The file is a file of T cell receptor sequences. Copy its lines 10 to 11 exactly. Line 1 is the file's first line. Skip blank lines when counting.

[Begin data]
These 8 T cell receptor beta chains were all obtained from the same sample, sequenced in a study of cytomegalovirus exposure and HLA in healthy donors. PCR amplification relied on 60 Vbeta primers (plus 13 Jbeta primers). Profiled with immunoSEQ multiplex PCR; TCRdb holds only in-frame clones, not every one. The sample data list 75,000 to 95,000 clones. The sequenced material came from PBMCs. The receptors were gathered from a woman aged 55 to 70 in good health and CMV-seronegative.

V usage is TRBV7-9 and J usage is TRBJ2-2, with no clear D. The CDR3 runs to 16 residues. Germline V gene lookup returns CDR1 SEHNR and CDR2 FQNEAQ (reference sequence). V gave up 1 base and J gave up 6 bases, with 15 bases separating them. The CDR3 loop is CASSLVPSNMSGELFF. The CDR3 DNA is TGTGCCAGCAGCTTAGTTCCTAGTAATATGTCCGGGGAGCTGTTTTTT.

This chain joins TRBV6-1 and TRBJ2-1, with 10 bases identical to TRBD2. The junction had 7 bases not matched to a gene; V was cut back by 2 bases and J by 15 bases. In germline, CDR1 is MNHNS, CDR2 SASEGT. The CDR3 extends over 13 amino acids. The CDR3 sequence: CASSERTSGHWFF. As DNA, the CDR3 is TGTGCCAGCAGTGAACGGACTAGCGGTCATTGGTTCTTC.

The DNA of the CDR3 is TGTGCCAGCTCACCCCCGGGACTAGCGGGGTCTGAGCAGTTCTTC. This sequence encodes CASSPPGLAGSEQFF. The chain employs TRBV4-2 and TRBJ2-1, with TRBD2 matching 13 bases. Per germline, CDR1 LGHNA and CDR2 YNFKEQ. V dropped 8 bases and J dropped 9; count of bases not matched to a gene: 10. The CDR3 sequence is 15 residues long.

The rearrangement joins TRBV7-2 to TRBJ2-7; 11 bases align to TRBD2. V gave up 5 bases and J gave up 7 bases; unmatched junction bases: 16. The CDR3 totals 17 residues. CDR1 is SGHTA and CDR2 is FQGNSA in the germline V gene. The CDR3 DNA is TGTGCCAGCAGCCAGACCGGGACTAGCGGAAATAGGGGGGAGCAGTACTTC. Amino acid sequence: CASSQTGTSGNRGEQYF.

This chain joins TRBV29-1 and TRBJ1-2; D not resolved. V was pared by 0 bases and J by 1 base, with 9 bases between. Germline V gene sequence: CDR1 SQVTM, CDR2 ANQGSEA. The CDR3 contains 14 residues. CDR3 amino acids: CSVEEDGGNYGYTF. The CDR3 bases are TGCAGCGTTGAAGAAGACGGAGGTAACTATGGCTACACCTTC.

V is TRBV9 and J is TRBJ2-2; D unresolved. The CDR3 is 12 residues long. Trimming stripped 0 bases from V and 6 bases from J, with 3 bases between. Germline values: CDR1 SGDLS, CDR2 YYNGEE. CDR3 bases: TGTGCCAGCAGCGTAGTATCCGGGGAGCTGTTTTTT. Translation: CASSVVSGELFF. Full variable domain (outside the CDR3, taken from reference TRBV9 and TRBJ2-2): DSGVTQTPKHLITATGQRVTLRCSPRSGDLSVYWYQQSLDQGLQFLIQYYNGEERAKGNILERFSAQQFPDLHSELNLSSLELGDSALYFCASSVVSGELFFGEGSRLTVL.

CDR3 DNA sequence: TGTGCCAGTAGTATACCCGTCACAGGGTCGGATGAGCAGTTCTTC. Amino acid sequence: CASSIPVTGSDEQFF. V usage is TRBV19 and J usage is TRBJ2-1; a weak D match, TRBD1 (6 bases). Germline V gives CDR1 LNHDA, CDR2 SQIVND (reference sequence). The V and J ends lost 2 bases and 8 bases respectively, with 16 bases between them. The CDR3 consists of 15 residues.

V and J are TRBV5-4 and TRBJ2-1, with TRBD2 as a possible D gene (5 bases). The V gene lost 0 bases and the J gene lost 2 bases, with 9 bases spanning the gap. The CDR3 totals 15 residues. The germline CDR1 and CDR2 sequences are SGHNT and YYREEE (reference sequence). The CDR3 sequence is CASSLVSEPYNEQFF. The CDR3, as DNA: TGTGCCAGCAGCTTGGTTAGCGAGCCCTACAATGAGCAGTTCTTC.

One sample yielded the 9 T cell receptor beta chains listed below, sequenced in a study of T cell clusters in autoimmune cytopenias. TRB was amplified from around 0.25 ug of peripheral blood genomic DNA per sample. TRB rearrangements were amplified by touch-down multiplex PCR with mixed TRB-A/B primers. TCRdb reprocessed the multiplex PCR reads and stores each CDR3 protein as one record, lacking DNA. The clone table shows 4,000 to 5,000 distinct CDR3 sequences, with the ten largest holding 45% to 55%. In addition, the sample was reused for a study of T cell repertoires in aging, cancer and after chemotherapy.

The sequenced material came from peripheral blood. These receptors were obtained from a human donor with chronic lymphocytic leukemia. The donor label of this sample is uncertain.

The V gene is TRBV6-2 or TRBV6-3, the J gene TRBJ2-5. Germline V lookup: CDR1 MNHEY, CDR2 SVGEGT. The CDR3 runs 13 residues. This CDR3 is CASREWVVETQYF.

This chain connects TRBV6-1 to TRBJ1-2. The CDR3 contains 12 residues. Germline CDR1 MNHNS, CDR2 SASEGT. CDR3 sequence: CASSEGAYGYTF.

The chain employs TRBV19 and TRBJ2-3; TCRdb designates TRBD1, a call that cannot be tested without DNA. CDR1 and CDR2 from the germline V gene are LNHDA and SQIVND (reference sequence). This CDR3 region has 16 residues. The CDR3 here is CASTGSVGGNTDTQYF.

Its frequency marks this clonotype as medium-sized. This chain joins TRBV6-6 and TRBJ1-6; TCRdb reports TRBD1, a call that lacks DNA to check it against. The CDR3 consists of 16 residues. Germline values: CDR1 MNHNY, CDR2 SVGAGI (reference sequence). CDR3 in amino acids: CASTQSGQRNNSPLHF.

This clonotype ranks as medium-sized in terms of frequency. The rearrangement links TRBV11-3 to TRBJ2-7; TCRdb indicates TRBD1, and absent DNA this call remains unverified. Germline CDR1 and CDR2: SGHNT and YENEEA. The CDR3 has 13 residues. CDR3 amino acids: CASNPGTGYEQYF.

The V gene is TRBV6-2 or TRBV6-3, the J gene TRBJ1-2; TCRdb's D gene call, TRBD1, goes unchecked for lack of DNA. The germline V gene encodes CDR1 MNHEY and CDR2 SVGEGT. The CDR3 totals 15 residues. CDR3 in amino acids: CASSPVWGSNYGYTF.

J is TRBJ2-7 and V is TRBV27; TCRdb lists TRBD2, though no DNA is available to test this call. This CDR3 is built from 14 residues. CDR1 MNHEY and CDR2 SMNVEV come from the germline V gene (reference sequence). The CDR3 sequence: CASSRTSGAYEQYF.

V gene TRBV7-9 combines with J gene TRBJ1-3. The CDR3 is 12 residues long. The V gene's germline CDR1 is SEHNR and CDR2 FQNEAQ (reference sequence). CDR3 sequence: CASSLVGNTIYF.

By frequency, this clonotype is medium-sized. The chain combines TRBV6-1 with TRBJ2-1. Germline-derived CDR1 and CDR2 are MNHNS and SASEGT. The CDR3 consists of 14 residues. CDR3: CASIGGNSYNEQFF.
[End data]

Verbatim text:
One sample yielded the 9 T cell receptor beta chains listed below, sequenced in a study of T cell clusters in autoimmune cytopenias. TRB was amplified from around 0.25 ug of peripheral blood genomic DNA per sample. TRB rearrangements were amplified by touch-down multiplex PCR with mixed TRB-A/B primers. TCRdb reprocessed the multiplex PCR reads and stores each CDR3 protein as one record, lacking DNA. The clone table shows 4,000 to 5,000 distinct CDR3 sequences, with the ten largest holding 45% to 55%. In addition, the sample was reused for a study of T cell repertoires in aging, cancer and after chemotherapy.

The sequenced material came from peripheral blood. These receptors were obtained from a human donor with chronic lymphocytic leukemia. The donor label of this sample is uncertain.